Tips and Tricks to Growing Your SQL Server Estate from SMB to Enterprise Scale
Thursday, June 28, 2018 - click here to learn more
There is a requirement from an application support team to restore the latest version of a production Azure SQL database to an equivalent Azure database in the test environment. Is it possible to accomplish this?
Yes, the restore of an Azure SQL database can be done to another Azure database server, but it is a slightly different process as compared to regular database restores done on-premises. This tip describes the step by step process to quickly complete the restore.
Identify the Azure databases on the portal
First, log on to the Azure portal: https://portal.azure.com/.
If you don’t have an account already, you can setup a trial edition https://azure.microsoft.com/en-us/free/ and get a $200 credit for 30 days.
Once you are on the portal, click on the “SQL Databases” option on the left to view the Azure databases. From the screenshot below, the requirement is to restore the production database called –“mohammedProd” on to the UAT database “mohammedUAT” which is on a designated Azure UAT server. As a first step, let's back up the production database –“mohammedProd”.
Log on to Azure production server
From the screenshot above, click on the production database name-“mohammedPROD”. This will take you to the screenshot as shown.
Once you hover the mouse pointer over the server name (see above picture), the “Click to copy” option will appear which can be used to copy the full production server name. If you are unsure which login to use to connect to this server, click on the server name to get that information. Once you click on the server name, the below screenshot will appear.
You can use the login on the right under “Server Admin” to connect to your Production SQL instance. Using the login, connect to the production SQL Server using the latest version of SQL Server Management Studio (SSMS). If you don’t have SSMS already installed, you can download the latest version from this link: https://docs.microsoft.com/en-us/sql/ssms/download-sql-server-management-studio-ssms.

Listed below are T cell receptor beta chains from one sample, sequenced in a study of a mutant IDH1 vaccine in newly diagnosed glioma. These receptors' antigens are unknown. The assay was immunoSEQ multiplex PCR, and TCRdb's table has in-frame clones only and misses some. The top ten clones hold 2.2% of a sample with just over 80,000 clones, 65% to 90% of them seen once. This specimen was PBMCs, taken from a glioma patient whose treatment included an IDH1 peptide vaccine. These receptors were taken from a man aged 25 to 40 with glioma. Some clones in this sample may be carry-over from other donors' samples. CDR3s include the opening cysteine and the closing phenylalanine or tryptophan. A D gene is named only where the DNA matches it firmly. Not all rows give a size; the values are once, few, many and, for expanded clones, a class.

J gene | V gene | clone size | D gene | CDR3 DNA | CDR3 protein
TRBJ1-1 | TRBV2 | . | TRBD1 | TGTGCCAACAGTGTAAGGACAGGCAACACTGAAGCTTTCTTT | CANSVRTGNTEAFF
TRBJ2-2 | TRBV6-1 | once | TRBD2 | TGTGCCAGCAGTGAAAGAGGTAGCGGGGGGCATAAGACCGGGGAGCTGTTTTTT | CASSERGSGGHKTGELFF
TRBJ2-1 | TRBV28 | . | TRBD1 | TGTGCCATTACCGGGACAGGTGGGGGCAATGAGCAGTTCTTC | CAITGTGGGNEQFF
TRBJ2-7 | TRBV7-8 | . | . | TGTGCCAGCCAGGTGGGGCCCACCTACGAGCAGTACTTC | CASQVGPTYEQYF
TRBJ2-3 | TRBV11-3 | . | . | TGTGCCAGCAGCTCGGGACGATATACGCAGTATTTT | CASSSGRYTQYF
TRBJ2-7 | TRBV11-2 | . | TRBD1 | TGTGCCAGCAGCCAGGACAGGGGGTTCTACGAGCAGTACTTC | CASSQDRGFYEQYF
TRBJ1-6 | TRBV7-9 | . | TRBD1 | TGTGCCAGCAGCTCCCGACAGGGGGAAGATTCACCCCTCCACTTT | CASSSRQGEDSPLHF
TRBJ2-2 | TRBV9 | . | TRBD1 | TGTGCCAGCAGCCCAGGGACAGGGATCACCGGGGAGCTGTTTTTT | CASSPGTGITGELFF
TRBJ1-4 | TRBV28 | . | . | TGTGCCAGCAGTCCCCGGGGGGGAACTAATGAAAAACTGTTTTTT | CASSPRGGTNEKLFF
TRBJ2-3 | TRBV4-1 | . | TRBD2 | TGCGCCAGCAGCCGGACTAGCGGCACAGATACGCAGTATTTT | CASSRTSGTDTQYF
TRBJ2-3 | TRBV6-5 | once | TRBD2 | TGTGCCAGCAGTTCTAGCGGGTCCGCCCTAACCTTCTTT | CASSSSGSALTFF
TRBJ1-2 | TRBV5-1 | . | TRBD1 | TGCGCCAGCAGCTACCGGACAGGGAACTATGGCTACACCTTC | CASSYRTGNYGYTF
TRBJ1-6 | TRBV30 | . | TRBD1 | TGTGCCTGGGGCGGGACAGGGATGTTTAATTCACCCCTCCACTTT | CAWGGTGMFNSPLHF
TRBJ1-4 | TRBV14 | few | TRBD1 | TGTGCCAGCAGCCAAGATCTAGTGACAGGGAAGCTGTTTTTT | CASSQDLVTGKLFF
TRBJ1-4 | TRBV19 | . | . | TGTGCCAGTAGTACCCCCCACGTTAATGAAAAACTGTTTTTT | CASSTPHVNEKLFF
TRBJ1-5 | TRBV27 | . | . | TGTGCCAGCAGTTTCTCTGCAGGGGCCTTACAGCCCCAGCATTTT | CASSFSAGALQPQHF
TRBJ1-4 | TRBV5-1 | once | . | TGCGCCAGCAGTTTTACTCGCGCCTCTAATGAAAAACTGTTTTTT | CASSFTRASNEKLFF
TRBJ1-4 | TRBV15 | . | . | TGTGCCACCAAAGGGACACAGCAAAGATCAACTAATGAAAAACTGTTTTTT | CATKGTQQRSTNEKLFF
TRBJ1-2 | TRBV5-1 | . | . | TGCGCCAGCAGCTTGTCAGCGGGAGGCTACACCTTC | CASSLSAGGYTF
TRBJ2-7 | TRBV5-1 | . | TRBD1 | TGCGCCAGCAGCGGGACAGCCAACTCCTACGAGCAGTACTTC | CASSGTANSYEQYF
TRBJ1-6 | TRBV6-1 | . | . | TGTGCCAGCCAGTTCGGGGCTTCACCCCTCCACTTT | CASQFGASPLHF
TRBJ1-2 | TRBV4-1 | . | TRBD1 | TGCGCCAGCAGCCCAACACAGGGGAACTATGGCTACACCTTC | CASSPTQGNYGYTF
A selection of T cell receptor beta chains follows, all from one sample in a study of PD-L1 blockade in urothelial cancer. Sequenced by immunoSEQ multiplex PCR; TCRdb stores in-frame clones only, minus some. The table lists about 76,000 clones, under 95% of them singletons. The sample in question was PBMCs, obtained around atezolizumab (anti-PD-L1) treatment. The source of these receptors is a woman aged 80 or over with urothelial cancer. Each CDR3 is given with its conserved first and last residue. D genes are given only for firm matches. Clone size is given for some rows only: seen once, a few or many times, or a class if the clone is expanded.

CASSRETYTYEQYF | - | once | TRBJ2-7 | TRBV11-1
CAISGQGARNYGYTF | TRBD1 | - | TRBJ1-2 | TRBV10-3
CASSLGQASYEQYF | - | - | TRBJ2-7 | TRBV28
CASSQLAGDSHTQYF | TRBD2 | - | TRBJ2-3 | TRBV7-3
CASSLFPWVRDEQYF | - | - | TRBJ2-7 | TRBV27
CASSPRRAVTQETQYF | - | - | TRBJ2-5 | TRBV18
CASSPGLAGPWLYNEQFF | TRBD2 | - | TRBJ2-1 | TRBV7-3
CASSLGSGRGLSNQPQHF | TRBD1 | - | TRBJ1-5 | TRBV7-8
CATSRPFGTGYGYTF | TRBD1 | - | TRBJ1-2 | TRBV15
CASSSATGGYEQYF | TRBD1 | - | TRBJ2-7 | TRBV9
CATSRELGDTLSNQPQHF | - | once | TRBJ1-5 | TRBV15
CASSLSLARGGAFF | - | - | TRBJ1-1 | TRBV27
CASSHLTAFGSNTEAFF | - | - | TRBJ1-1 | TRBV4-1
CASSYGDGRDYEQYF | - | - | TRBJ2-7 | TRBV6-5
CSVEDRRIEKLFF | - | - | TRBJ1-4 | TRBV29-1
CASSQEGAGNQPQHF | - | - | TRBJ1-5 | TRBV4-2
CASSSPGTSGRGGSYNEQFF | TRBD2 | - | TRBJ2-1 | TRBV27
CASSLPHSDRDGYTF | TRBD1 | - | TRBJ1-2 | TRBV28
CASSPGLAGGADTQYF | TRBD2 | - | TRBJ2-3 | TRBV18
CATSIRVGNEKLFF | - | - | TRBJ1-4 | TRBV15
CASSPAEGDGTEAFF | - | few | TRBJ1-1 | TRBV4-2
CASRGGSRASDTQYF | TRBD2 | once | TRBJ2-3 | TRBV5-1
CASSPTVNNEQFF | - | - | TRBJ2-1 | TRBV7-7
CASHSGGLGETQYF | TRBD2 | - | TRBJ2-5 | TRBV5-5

Once done, the production database on the Azure server will appear as below.
Backup the production SQL Azure database
Once you have connected to the Azure server as shown above, you can export the database to a BACPAC file and use that for restoring on to another server. In order to export the schema and data to a logical BACPAC file, right click on the database name and follow the steps as shown.
Once you click on the “Export Data-tier Application” option, you will see this.
Review and click on “Next”.
Here, you have the option to save the BACPAC locally or to a storage account within Azure. In this example, we will store the BACPAC file locally. Once you select the location, click on “Next” which will take you to the “Summary” section as shown.
Review the details shown on the screen and click on “Finish”. This will begin the process of exporting the schema and data from the production database. This process will take some time to complete as it depends on factors like size of the database and current activity being performed on the database. Once the export process completes, you will see this confirmation screenshot with the results.